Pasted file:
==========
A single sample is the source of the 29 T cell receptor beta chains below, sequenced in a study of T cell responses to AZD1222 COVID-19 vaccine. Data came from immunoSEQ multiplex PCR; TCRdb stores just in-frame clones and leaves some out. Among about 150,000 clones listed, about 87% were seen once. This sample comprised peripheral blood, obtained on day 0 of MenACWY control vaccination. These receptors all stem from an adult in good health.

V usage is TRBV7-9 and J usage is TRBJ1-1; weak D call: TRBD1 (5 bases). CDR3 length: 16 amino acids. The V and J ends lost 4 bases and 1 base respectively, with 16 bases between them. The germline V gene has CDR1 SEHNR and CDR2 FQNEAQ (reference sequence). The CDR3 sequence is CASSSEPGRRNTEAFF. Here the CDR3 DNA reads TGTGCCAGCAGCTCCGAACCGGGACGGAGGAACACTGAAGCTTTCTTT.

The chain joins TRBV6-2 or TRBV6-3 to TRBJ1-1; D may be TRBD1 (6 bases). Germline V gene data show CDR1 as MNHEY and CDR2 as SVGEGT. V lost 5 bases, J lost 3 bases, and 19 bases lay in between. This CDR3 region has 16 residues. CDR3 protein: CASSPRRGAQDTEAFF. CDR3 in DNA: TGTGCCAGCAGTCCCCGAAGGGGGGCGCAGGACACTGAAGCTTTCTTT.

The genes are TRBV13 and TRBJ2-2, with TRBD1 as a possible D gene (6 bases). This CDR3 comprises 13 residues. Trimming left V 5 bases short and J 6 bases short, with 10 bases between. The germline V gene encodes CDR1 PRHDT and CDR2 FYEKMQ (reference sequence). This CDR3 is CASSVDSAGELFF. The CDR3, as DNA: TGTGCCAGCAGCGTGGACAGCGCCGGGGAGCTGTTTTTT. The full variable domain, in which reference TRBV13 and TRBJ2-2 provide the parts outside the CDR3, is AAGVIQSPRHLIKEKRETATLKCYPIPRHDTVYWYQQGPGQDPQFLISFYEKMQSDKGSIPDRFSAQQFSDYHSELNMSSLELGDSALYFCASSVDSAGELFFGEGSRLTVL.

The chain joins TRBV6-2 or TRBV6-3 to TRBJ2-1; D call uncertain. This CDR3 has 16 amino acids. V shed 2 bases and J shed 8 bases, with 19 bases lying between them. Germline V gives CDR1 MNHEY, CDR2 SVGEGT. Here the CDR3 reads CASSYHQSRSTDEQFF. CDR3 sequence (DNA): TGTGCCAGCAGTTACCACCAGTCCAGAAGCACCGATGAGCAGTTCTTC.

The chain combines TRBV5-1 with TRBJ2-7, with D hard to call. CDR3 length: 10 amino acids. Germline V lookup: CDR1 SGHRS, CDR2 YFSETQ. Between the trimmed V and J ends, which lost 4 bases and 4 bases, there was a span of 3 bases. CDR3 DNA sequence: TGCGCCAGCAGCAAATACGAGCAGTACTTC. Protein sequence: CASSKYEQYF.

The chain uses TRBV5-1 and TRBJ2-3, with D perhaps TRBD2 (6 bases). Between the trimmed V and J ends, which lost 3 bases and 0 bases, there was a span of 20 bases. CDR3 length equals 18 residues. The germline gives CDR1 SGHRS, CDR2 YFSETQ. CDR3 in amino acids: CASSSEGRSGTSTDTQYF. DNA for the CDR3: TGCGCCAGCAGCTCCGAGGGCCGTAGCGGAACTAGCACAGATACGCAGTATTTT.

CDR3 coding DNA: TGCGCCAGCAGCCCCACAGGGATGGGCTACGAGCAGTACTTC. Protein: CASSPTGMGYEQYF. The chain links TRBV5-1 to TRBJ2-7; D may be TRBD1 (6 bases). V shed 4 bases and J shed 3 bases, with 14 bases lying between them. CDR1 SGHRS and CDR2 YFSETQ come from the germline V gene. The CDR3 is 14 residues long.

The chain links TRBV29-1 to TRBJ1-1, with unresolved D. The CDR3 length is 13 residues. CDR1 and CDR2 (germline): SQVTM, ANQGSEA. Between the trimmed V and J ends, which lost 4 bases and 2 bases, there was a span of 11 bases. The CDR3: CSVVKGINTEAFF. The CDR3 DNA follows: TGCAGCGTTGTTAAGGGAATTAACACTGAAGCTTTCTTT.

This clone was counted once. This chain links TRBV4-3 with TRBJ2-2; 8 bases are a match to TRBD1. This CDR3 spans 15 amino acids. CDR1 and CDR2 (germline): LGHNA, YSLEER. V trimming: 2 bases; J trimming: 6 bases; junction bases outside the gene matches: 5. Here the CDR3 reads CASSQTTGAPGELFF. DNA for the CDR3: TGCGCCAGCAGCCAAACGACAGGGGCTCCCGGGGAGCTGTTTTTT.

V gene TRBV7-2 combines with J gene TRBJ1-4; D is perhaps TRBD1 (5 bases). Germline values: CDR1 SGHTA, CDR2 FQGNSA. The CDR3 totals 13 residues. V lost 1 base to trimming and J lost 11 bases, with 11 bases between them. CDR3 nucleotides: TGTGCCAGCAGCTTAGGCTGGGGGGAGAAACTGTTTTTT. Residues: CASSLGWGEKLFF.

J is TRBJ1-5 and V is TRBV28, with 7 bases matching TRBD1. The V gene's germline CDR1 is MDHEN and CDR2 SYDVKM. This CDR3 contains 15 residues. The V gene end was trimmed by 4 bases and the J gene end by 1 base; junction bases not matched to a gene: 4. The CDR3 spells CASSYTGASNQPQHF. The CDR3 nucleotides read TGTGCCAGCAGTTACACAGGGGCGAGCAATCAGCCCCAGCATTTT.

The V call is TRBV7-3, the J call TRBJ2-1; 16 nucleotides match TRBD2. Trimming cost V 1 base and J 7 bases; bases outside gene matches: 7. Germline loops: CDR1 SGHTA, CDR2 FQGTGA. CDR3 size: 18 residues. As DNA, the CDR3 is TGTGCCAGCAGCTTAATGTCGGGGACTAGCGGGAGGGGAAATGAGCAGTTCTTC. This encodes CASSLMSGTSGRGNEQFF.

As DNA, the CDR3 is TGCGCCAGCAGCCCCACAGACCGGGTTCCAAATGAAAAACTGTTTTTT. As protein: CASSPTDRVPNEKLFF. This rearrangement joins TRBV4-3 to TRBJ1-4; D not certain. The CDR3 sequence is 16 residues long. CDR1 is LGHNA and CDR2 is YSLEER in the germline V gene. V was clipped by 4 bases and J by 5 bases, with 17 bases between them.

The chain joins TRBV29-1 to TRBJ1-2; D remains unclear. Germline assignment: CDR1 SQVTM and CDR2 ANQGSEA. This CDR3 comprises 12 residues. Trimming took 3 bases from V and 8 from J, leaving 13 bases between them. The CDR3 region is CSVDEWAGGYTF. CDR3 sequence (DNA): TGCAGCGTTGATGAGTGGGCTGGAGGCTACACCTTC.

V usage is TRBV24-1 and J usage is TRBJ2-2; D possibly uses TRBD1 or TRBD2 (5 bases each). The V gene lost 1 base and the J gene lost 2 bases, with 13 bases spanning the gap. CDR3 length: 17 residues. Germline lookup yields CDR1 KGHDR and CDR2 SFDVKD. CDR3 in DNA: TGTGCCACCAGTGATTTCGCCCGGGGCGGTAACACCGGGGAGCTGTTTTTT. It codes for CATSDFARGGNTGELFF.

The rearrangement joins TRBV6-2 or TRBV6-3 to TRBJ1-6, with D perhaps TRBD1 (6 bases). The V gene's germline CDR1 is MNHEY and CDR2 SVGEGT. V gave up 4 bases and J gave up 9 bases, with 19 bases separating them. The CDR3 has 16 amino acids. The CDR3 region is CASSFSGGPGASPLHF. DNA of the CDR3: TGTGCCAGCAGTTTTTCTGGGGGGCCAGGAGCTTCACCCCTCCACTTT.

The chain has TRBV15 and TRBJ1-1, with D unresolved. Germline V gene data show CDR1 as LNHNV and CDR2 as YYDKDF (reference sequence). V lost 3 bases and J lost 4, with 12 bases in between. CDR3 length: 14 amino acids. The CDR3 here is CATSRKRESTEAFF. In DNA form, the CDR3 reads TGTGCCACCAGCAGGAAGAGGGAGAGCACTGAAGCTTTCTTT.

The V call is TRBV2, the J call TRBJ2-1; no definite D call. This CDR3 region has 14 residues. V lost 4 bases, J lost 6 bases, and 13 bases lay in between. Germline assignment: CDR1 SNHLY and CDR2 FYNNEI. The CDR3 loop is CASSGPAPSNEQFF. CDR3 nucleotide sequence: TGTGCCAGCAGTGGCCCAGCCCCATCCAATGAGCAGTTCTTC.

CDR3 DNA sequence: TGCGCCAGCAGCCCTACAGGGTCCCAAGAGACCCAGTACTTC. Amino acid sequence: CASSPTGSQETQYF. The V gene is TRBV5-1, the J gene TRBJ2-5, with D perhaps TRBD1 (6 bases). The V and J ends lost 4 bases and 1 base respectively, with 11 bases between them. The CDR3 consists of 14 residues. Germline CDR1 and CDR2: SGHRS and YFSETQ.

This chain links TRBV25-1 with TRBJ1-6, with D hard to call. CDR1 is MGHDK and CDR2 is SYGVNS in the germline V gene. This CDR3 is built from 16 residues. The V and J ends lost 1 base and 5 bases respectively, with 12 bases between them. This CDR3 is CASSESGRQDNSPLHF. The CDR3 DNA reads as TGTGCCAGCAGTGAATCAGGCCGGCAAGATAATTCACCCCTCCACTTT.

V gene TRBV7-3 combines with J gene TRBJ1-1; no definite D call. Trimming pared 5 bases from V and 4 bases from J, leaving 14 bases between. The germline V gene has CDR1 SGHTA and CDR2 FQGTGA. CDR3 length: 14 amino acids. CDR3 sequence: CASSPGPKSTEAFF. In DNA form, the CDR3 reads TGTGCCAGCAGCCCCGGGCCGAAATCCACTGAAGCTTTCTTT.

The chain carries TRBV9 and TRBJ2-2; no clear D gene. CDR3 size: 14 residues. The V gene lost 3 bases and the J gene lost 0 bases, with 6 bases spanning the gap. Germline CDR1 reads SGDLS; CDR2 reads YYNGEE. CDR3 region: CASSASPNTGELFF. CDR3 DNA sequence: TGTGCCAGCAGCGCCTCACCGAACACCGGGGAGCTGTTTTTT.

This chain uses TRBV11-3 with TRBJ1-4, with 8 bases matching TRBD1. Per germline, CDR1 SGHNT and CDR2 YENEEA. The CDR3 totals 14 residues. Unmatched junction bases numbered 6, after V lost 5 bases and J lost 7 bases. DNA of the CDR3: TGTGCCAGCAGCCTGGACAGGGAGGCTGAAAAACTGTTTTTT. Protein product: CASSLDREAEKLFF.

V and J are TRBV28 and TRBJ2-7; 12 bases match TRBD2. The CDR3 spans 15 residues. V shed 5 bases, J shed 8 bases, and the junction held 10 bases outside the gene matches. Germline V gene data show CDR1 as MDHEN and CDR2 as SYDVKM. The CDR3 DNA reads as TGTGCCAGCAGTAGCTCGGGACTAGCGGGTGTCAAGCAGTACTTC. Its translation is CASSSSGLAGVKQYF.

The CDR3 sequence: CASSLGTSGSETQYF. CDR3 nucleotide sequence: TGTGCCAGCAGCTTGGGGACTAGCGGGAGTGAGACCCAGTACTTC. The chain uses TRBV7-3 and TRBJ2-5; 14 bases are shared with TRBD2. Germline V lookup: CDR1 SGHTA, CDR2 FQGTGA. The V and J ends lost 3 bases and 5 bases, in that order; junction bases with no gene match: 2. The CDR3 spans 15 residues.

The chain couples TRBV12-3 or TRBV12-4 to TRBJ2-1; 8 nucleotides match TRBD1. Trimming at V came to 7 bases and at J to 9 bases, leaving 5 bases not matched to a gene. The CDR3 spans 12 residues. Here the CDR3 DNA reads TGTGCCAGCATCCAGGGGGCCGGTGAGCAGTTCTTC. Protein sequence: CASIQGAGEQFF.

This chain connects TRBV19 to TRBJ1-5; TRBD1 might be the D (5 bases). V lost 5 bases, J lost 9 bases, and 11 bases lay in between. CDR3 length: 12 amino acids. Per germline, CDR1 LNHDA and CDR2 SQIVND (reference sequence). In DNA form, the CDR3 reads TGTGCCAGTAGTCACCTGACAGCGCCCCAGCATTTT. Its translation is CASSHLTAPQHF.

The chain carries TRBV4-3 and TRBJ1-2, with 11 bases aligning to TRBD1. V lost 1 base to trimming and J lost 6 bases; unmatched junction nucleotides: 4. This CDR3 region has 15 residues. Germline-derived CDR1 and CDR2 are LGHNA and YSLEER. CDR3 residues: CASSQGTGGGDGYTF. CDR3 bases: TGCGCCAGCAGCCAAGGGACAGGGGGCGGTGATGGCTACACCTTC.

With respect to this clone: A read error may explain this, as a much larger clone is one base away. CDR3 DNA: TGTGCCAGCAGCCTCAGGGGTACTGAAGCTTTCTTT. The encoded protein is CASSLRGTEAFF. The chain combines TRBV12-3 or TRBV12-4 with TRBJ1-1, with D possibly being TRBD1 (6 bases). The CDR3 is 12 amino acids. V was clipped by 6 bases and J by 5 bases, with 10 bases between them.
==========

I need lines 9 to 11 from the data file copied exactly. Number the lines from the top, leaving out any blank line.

The chain links TRBV29-1 to TRBJ1-1, with unresolved D. The CDR3 length is 13 residues. CDR1 and CDR2 (germline): SQVTM, ANQGSEA. Between the trimmed V and J ends, which lost 4 bases and 2 bases, there was a span of 11 bases. The CDR3: CSVVKGINTEAFF. The CDR3 DNA follows: TGCAGCGTTGTTAAGGGAATTAACACTGAAGCTTTCTTT.

This clone was counted once. This chain links TRBV4-3 with TRBJ2-2; 8 bases are a match to TRBD1. This CDR3 spans 15 amino acids. CDR1 and CDR2 (germline): LGHNA, YSLEER. V trimming: 2 bases; J trimming: 6 bases; junction bases outside the gene matches: 5. Here the CDR3 reads CASSQTTGAPGELFF. DNA for the CDR3: TGCGCCAGCAGCCAAACGACAGGGGCTCCCGGGGAGCTGTTTTTT.

V gene TRBV7-2 combines with J gene TRBJ1-4; D is perhaps TRBD1 (5 bases). Germline values: CDR1 SGHTA, CDR2 FQGNSA. The CDR3 totals 13 residues. V lost 1 base to trimming and J lost 11 bases, with 11 bases between them. CDR3 nucleotides: TGTGCCAGCAGCTTAGGCTGGGGGGAGAAACTGTTTTTT. Residues: CASSLGWGEKLFF.